I hope that hint will help.
How do you see this, in any way or form, relating to C++?
It's your exe. Please, at least debug it yourself and not expect us to do psychic debugging for you! Run the produced exe under a debugger! (I have stopped myself from calling you "Idiot!", even that this question displays all the hallmarks of it).
Also, I think many would prefer if you stopped posting deceptive questions that have NOTHING to do with your problem at hand.
OP: I want a fortune, good health and free electricity. You think I'm ever gonna get any of it?
The OP was concise, and completely off-topic. OP told us what it wanted to do. Correct. OP then didn't write a single word after that, seemingly expecting us to do the work - even that all of this is (many, many times) documented on the internet if OP had bothered to search.
"Design This, and Write The Code for me" (no please).
I suggest: Close question (not really a question, more like begging for both design and implementation).
I think you're going about this the completely wrong way. You want to create a syntax; use bison+flex. Yeah, you need to learn (E)BNF - but it will be something you WILL benefit from knowing (perhaps not the specifics, but the concept).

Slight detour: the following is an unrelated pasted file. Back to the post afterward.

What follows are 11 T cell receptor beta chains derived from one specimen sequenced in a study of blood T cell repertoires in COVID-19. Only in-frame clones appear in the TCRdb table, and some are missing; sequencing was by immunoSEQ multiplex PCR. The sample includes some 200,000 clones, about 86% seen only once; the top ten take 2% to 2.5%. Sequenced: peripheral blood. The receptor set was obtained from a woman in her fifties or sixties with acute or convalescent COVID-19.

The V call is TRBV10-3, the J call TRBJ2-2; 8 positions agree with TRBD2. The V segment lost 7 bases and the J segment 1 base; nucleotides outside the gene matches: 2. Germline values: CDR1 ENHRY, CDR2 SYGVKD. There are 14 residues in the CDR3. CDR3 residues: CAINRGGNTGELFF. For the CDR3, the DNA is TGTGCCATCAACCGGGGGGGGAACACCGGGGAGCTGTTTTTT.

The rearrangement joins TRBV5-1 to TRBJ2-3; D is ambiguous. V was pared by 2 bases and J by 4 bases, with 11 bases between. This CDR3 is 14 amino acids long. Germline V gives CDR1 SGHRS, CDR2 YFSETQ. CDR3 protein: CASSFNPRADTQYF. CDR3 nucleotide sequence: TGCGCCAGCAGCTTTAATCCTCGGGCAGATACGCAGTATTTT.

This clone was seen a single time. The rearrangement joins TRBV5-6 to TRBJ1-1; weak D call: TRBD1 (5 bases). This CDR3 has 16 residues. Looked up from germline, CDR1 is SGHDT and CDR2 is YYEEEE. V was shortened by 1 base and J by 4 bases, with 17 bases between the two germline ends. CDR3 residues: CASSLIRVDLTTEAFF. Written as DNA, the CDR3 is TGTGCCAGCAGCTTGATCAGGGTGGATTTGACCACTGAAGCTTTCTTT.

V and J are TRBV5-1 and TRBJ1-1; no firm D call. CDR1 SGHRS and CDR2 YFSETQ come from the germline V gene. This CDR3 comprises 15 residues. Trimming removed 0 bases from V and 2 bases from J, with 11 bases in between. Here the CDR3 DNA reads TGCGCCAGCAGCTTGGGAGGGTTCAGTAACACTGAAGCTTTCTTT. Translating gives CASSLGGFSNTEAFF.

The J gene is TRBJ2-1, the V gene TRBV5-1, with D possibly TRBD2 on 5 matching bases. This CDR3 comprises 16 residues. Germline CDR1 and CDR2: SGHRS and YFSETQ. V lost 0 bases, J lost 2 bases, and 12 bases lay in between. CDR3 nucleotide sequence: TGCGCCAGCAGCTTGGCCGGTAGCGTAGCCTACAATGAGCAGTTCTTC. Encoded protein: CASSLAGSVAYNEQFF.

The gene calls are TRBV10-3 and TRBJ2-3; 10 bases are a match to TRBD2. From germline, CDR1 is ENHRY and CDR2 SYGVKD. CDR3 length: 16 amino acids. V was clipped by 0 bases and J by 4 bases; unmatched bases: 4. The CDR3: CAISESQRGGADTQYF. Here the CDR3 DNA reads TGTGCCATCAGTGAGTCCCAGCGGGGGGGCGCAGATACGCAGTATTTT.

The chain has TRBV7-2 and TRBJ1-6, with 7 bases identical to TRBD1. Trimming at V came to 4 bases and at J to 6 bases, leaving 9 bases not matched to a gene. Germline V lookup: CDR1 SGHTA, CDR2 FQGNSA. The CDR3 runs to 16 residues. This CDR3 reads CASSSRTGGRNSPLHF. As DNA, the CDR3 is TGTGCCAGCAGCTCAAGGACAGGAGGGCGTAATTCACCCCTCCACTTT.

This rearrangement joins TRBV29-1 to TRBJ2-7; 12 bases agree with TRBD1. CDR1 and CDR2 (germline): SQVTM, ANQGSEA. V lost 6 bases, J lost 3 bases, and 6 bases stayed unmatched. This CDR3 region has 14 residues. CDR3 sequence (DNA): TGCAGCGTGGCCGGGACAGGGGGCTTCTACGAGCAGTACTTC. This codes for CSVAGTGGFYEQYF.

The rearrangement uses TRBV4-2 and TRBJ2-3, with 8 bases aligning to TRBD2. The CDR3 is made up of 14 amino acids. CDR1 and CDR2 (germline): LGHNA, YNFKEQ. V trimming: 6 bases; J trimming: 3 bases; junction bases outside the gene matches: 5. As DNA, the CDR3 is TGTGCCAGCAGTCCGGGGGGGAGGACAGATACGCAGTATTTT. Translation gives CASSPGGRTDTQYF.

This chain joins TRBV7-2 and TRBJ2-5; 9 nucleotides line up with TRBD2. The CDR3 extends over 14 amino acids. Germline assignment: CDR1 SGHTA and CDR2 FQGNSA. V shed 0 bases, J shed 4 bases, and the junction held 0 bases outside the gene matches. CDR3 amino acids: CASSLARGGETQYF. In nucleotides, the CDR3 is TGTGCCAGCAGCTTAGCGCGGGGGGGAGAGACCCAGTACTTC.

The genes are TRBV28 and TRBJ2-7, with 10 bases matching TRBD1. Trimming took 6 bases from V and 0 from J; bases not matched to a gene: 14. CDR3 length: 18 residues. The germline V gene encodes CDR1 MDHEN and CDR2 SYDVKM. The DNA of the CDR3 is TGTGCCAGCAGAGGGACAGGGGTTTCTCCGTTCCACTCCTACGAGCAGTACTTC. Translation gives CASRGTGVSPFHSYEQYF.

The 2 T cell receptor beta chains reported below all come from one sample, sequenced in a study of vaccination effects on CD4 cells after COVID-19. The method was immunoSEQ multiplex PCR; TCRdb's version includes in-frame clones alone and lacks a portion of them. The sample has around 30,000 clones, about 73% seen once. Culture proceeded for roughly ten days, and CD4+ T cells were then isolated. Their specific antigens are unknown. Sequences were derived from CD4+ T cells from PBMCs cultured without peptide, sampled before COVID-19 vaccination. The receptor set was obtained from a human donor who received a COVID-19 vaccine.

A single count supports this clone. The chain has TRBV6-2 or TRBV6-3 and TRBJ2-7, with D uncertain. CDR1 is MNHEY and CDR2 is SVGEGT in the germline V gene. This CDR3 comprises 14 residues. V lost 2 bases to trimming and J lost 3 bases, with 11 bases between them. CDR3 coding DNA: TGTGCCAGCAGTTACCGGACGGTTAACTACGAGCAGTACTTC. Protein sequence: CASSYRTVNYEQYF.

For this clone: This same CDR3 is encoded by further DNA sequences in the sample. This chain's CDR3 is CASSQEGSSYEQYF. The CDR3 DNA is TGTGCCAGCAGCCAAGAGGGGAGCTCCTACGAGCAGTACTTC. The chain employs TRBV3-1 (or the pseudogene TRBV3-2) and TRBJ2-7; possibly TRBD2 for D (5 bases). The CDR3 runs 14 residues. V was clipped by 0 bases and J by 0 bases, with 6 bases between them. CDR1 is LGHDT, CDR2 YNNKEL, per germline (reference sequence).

Trying to hard-code (the way you started) a parser is bound to fail. Greater minds have mathematically proved it I think. :)
Wasn't the horror of "TurboC" only 16-bit? (please, say it was)
Anyway, for stdin/out to/from a spawned console process, you can start by looking up the pipe() function. For a more interactive approach, you need to created the pipes yourself and... you'll get the hang of it. Eventually. :-)
It seems you are coming from a *nix background. You are very close, I think,.
read() is not the universal "read" function in Windows, and an "fd" is not the universal file descriptor.
I urge you to read the documentation at https://msdn.microsoft.com/en-us/library/windows/desktop/ms740642%28v=vs.85%29.aspx